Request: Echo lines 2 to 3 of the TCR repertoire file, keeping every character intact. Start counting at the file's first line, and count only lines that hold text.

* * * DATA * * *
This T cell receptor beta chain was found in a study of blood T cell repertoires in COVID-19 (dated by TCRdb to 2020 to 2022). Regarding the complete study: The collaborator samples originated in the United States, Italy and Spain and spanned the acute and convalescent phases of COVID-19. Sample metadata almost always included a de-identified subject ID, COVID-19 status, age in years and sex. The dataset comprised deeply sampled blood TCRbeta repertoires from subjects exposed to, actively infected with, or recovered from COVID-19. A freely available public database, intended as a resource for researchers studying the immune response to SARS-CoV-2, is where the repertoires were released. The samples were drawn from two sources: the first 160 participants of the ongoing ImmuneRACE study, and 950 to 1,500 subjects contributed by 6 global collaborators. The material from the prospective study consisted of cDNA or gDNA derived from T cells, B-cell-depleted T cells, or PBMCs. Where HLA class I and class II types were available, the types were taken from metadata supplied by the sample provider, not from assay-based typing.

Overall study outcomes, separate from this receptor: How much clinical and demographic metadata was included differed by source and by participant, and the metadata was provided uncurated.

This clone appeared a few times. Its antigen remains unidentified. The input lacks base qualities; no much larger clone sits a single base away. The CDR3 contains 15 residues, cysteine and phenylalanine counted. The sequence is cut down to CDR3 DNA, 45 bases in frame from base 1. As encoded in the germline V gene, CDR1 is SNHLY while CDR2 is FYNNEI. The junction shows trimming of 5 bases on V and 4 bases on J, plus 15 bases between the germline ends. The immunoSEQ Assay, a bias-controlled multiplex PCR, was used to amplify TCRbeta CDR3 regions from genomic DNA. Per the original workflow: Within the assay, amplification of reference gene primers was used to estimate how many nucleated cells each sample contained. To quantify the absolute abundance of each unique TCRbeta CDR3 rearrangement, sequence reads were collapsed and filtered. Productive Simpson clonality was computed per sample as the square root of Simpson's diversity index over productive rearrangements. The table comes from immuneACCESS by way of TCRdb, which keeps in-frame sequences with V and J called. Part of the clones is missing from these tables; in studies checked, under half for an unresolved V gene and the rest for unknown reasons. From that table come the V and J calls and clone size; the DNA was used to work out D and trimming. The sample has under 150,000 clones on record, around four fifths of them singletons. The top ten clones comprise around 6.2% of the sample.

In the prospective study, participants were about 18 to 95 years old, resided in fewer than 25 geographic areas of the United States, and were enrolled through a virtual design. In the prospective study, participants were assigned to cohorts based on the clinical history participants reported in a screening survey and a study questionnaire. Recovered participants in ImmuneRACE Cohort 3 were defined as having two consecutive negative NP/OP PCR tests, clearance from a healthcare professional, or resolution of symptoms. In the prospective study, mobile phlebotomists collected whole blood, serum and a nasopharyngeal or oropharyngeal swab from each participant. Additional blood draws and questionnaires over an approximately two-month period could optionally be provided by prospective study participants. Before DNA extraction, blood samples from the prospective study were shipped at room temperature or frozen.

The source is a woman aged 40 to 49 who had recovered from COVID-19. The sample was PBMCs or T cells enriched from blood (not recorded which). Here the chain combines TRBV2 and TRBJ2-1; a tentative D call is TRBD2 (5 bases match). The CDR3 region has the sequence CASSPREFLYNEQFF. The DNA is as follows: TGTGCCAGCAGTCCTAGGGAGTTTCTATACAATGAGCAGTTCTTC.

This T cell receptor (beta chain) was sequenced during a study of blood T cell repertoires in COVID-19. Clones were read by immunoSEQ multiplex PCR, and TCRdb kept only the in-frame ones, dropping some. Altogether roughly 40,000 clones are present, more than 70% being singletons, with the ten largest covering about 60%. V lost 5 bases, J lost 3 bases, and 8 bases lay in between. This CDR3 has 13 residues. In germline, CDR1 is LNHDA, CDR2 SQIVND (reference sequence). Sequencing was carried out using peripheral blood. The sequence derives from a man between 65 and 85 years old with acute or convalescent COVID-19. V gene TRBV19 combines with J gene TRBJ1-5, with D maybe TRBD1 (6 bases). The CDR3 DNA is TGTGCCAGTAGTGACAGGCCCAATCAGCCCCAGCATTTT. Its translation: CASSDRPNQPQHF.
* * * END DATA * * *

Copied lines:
Overall study outcomes, separate from this receptor: How much clinical and demographic metadata was included differed by source and by participant, and the metadata was provided uncurated.

This clone appeared a few times. Its antigen remains unidentified. The input lacks base qualities; no much larger clone sits a single base away. The CDR3 contains 15 residues, cysteine and phenylalanine counted. The sequence is cut down to CDR3 DNA, 45 bases in frame from base 1. As encoded in the germline V gene, CDR1 is SNHLY while CDR2 is FYNNEI. The junction shows trimming of 5 bases on V and 4 bases on J, plus 15 bases between the germline ends. The immunoSEQ Assay, a bias-controlled multiplex PCR, was used to amplify TCRbeta CDR3 regions from genomic DNA. Per the original workflow: Within the assay, amplification of reference gene primers was used to estimate how many nucleated cells each sample contained. To quantify the absolute abundance of each unique TCRbeta CDR3 rearrangement, sequence reads were collapsed and filtered. Productive Simpson clonality was computed per sample as the square root of Simpson's diversity index over productive rearrangements. The table comes from immuneACCESS by way of TCRdb, which keeps in-frame sequences with V and J called. Part of the clones is missing from these tables; in studies checked, under half for an unresolved V gene and the rest for unknown reasons. From that table come the V and J calls and clone size; the DNA was used to work out D and trimming. The sample has under 150,000 clones on record, around four fifths of them singletons. The top ten clones comprise around 6.2% of the sample.